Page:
Newman appears to draw energy from two running battles. One is against Northwestern University, which he claims would run roughshod over his 1st Ward were it not for his vigilance. The other is against Mayor Lorraine Morton, who he claims is too cozy with Northwestern and not up to speed on development issues.
"We haven't had a mayor," Newman says. "All she cares about is Northwestern and the taxes on her own house."
Counters Morton: "You can take a tin pan and make a lot of noise. You don't get anything done by being hostile. A good administrator is a good negotiator."
The back-and-forth gets petty, as when Newman protested Morton's cell-phone bills going on the city's tab, and when he asked who exactly paid for her trip to see the Wildcats in the Rose Bowl. (She says it was a travel agent's promotion.) But so far the feud, while a civic embarrassment, hasn't interfered with Evanston's growth spurt. That's because Morton has been as gung-ho for new development as Newman.
"We got ourselves into a bind where we need resources for the many services we provide," says Morton, a retired school principal who has been mayor since 1993.
"We don't have land to spread out so we have to spread up. Some people who've lived here a long time don't like that."
Some residents think Morton's easy manner is the glue that keeps Evanston from flying apart. "She's done a damned good job," says Hecky Powell, owner of Hecky's Barbecue and member of the District 65 Elementary School Board. "Lorraine keeps us together the same way she did [as principal] at Haven School."
Powell has distribution deals with Peapod home delivery and local supermarkets, not to mention the press box franchise at Northwestern football games. Needless to say, he is pro-development and pro-NU. (The university's MBA students have prepared marketing plans for him as a class project.)
"We should have had the Bears here [at NU's Ryan Field] when they were rebuilding Soldier Field. We should have had the Virginia Slims tennis here too [at NU's Welsh-Ryan arena] in a five-year deal. But no, people were worried fans would piss in their bushes. Let me tell you, tennis fans aren't that way."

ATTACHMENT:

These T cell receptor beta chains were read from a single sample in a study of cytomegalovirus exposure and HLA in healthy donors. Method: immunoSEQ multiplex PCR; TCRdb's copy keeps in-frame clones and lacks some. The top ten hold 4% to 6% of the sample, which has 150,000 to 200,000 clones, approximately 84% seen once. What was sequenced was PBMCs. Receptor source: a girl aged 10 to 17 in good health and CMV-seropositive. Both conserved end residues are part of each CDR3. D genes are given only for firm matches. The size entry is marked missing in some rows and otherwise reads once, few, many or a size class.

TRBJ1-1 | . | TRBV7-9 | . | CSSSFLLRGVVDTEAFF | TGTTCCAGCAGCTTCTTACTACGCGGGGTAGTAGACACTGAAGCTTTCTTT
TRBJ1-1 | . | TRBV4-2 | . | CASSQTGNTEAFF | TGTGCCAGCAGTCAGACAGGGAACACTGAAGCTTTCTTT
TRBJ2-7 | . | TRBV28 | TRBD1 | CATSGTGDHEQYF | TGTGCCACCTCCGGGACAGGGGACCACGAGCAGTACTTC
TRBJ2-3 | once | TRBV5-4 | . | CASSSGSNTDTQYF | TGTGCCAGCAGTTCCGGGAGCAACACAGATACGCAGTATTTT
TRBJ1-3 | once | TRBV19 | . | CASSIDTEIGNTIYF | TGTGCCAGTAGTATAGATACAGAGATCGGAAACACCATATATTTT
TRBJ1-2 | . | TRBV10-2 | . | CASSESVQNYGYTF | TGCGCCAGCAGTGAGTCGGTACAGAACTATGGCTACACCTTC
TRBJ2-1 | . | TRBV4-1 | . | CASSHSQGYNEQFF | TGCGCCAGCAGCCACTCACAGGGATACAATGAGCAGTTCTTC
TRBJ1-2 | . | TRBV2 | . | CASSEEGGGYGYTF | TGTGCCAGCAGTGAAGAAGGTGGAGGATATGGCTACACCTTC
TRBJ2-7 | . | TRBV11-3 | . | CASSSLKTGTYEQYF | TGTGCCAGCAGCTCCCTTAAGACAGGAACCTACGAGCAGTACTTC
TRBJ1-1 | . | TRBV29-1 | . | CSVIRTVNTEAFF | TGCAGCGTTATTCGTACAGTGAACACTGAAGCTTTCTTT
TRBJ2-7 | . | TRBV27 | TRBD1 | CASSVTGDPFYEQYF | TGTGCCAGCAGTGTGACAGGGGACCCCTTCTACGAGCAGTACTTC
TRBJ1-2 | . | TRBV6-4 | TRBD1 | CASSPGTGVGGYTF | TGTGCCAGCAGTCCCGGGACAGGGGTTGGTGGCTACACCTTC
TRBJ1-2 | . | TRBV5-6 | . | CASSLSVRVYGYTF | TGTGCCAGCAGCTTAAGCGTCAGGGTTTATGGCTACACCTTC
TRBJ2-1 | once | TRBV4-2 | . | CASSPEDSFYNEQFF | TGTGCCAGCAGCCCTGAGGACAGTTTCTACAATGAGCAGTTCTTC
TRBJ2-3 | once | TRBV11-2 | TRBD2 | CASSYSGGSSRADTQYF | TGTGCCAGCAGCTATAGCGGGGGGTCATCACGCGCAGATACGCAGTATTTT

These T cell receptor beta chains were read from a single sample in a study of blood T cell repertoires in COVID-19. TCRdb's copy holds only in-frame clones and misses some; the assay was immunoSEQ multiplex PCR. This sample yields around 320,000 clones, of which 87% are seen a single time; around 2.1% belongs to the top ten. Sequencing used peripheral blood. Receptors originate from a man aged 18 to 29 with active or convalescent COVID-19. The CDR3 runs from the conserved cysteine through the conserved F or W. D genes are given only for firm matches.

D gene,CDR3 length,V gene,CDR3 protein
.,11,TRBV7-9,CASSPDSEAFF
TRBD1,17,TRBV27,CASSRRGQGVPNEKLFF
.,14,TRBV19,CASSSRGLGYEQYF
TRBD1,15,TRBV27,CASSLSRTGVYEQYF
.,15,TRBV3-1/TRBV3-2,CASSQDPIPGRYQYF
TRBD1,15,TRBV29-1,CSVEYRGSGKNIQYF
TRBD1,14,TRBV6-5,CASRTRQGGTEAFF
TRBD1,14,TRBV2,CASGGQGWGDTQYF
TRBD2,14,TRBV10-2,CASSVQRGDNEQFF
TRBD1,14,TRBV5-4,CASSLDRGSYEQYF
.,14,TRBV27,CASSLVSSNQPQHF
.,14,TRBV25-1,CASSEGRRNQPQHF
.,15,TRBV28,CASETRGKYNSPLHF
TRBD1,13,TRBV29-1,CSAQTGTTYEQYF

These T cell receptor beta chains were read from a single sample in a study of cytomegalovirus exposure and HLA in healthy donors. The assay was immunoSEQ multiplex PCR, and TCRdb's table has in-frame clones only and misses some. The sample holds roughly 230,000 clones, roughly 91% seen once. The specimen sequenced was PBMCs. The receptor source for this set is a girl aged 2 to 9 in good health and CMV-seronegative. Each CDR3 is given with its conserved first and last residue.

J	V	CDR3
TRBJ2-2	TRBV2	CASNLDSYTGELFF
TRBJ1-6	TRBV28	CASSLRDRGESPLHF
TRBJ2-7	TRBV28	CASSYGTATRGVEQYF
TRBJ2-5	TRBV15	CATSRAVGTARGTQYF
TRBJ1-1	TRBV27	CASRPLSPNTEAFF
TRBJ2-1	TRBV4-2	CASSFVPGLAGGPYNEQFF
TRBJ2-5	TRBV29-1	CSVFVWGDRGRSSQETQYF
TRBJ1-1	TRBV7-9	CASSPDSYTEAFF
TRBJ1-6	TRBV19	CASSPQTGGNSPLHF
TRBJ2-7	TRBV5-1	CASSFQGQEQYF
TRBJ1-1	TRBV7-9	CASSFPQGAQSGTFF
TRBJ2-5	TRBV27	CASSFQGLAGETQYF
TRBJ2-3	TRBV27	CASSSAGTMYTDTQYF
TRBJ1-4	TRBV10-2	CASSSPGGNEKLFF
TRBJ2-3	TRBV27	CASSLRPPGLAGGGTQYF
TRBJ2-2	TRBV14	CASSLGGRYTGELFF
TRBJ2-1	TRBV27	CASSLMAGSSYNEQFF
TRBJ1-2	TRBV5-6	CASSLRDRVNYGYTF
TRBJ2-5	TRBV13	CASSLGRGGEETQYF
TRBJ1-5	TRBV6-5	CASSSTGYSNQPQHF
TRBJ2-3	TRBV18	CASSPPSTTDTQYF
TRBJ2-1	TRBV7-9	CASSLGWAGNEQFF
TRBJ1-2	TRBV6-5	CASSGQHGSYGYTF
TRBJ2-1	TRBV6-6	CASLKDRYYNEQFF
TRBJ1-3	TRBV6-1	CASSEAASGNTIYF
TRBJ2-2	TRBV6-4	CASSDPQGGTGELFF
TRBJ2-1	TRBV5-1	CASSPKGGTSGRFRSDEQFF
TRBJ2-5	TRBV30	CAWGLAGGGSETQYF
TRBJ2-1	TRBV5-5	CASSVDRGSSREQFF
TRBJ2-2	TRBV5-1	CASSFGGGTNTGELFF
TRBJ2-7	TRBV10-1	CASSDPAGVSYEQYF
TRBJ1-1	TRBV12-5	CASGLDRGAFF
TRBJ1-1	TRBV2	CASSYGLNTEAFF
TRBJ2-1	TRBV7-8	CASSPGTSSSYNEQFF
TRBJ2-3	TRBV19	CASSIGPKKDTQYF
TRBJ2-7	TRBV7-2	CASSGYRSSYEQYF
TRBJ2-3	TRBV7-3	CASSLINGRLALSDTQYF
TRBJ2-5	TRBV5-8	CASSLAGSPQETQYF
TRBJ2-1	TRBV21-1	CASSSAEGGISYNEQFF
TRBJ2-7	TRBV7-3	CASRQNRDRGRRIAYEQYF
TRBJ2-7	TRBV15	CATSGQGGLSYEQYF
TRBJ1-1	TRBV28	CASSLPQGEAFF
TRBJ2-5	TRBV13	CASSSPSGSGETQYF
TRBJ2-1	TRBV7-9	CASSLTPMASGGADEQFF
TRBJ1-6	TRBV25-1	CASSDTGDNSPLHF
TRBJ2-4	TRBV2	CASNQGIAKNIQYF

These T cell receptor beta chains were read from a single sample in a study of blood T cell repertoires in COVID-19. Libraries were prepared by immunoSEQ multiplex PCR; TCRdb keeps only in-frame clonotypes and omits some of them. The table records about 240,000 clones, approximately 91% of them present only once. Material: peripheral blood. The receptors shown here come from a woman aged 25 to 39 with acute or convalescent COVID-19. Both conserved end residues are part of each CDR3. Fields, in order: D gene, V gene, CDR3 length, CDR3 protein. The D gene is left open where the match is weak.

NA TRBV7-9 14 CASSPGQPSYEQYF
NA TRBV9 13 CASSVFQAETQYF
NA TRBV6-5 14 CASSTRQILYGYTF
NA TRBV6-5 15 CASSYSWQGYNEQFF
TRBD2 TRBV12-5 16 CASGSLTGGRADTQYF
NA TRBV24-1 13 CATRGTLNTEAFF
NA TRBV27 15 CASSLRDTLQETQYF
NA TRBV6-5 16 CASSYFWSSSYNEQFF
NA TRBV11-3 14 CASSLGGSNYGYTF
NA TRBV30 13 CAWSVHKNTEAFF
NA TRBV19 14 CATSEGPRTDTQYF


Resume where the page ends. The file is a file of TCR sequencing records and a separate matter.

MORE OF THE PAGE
Nor, he argues, are white developers out to chase blacks from the 5th Ward. "We have lots of old houses [in west Evanston] that ought to come down. But nobody says you've got to sell your home. We need to get in on development, not wall it off with a moratorium. Sure, some of the designs aren't that good, but it's bringing business downtown and bringing business to me."
Then again, not everyone is so well positioned to benefit from development, reminds George Mitchell, president of the Evanston NAACP. "Older people are concerned about development because they're being priced out and taxed out. I understand why Joe Kent wanted the moratorium [in the 5th Ward]."
And so it goes. Affluent homeowners want their quiet streets and red sunsets. The less fortunate dread their next tax bill and hope to hang on. Downtown's new cliff dwellers enjoy their lake views and the bruschetta pomodoro at Bar Louie. Oldtimers miss the bluegrass music at Hoos Drug Store and hot fudge sundaes from The Huddle.
Evanston is growing and changing, adapting and resisting, cursing and praying. But one thing's a constant: Most folks here, for all their protest and complaint, thrive on the give-and-take. Wouldn't have it any other way. Wouldn't live anywhere else.
"It's a place where everyone can have a say," says retired federal Judge Abner Mikva, a transplanted Hyde Parker who represented Evanston in Congress. "It's a wonderful example of how democracy works."